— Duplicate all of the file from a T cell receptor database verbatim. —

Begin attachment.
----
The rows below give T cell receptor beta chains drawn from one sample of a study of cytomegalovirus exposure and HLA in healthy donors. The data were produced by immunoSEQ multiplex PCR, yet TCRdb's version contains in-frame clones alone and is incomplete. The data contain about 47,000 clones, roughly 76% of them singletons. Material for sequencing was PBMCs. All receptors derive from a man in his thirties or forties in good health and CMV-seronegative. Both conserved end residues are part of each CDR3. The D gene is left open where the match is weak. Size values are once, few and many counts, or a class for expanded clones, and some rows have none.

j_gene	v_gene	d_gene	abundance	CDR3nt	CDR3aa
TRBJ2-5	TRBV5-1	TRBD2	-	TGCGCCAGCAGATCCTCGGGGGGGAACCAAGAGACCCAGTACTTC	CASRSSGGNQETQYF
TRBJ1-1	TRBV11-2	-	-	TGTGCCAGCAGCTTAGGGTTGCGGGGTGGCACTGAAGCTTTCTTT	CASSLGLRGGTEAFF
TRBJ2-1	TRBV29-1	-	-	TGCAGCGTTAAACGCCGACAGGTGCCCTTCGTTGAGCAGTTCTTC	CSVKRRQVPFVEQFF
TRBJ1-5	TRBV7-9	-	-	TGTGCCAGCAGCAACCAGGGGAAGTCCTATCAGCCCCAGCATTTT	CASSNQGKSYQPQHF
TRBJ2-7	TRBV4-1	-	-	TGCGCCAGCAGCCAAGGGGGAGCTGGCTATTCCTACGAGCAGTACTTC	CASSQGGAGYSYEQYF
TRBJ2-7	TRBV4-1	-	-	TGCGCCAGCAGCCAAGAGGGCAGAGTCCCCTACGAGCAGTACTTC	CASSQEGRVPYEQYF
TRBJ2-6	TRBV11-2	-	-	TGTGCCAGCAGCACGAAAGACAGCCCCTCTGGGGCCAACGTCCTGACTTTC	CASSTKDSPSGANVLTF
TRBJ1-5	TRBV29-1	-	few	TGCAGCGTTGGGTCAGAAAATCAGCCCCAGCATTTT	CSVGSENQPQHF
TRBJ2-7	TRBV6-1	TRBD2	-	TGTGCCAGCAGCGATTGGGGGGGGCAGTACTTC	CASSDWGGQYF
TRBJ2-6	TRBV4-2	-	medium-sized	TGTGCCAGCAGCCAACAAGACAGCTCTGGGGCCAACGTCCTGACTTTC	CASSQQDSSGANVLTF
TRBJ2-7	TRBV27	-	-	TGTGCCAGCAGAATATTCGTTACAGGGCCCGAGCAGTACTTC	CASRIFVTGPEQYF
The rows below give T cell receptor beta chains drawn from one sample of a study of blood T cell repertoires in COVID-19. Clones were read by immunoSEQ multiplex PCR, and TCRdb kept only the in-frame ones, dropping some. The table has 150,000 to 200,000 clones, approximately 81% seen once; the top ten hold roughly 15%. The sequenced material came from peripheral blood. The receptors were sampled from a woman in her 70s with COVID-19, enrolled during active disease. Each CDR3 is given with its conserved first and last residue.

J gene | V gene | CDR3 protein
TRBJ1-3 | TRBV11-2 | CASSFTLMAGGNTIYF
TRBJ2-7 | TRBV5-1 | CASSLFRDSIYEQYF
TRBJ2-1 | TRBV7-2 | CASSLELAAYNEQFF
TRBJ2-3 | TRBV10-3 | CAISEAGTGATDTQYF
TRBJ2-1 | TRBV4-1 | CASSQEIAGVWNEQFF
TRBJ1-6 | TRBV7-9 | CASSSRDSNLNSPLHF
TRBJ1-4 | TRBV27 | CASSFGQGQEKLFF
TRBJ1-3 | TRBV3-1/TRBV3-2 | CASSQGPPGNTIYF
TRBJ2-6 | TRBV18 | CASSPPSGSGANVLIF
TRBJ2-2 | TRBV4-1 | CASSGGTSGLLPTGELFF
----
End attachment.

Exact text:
The rows below give T cell receptor beta chains drawn from one sample of a study of cytomegalovirus exposure and HLA in healthy donors. The data were produced by immunoSEQ multiplex PCR, yet TCRdb's version contains in-frame clones alone and is incomplete. The data contain about 47,000 clones, roughly 76% of them singletons. Material for sequencing was PBMCs. All receptors derive from a man in his thirties or forties in good health and CMV-seronegative. Both conserved end residues are part of each CDR3. The D gene is left open where the match is weak. Size values are once, few and many counts, or a class for expanded clones, and some rows have none.

j_gene	v_gene	d_gene	abundance	CDR3nt	CDR3aa
TRBJ2-5	TRBV5-1	TRBD2	-	TGCGCCAGCAGATCCTCGGGGGGGAACCAAGAGACCCAGTACTTC	CASRSSGGNQETQYF
TRBJ1-1	TRBV11-2	-	-	TGTGCCAGCAGCTTAGGGTTGCGGGGTGGCACTGAAGCTTTCTTT	CASSLGLRGGTEAFF
TRBJ2-1	TRBV29-1	-	-	TGCAGCGTTAAACGCCGACAGGTGCCCTTCGTTGAGCAGTTCTTC	CSVKRRQVPFVEQFF
TRBJ1-5	TRBV7-9	-	-	TGTGCCAGCAGCAACCAGGGGAAGTCCTATCAGCCCCAGCATTTT	CASSNQGKSYQPQHF
TRBJ2-7	TRBV4-1	-	-	TGCGCCAGCAGCCAAGGGGGAGCTGGCTATTCCTACGAGCAGTACTTC	CASSQGGAGYSYEQYF
TRBJ2-7	TRBV4-1	-	-	TGCGCCAGCAGCCAAGAGGGCAGAGTCCCCTACGAGCAGTACTTC	CASSQEGRVPYEQYF
TRBJ2-6	TRBV11-2	-	-	TGTGCCAGCAGCACGAAAGACAGCCCCTCTGGGGCCAACGTCCTGACTTTC	CASSTKDSPSGANVLTF
TRBJ1-5	TRBV29-1	-	few	TGCAGCGTTGGGTCAGAAAATCAGCCCCAGCATTTT	CSVGSENQPQHF
TRBJ2-7	TRBV6-1	TRBD2	-	TGTGCCAGCAGCGATTGGGGGGGGCAGTACTTC	CASSDWGGQYF
TRBJ2-6	TRBV4-2	-	medium-sized	TGTGCCAGCAGCCAACAAGACAGCTCTGGGGCCAACGTCCTGACTTTC	CASSQQDSSGANVLTF
TRBJ2-7	TRBV27	-	-	TGTGCCAGCAGAATATTCGTTACAGGGCCCGAGCAGTACTTC	CASRIFVTGPEQYF
The rows below give T cell receptor beta chains drawn from one sample of a study of blood T cell repertoires in COVID-19. Clones were read by immunoSEQ multiplex PCR, and TCRdb kept only the in-frame ones, dropping some. The table has 150,000 to 200,000 clones, approximately 81% seen once; the top ten hold roughly 15%. The sequenced material came from peripheral blood. The receptors were sampled from a woman in her 70s with COVID-19, enrolled during active disease. Each CDR3 is given with its conserved first and last residue.

J gene | V gene | CDR3 protein
TRBJ1-3 | TRBV11-2 | CASSFTLMAGGNTIYF
TRBJ2-7 | TRBV5-1 | CASSLFRDSIYEQYF
TRBJ2-1 | TRBV7-2 | CASSLELAAYNEQFF
TRBJ2-3 | TRBV10-3 | CAISEAGTGATDTQYF
TRBJ2-1 | TRBV4-1 | CASSQEIAGVWNEQFF
TRBJ1-6 | TRBV7-9 | CASSSRDSNLNSPLHF
TRBJ1-4 | TRBV27 | CASSFGQGQEKLFF
TRBJ1-3 | TRBV3-1/TRBV3-2 | CASSQGPPGNTIYF
TRBJ2-6 | TRBV18 | CASSPPSGSGANVLIF
TRBJ2-2 | TRBV4-1 | CASSGGTSGLLPTGELFF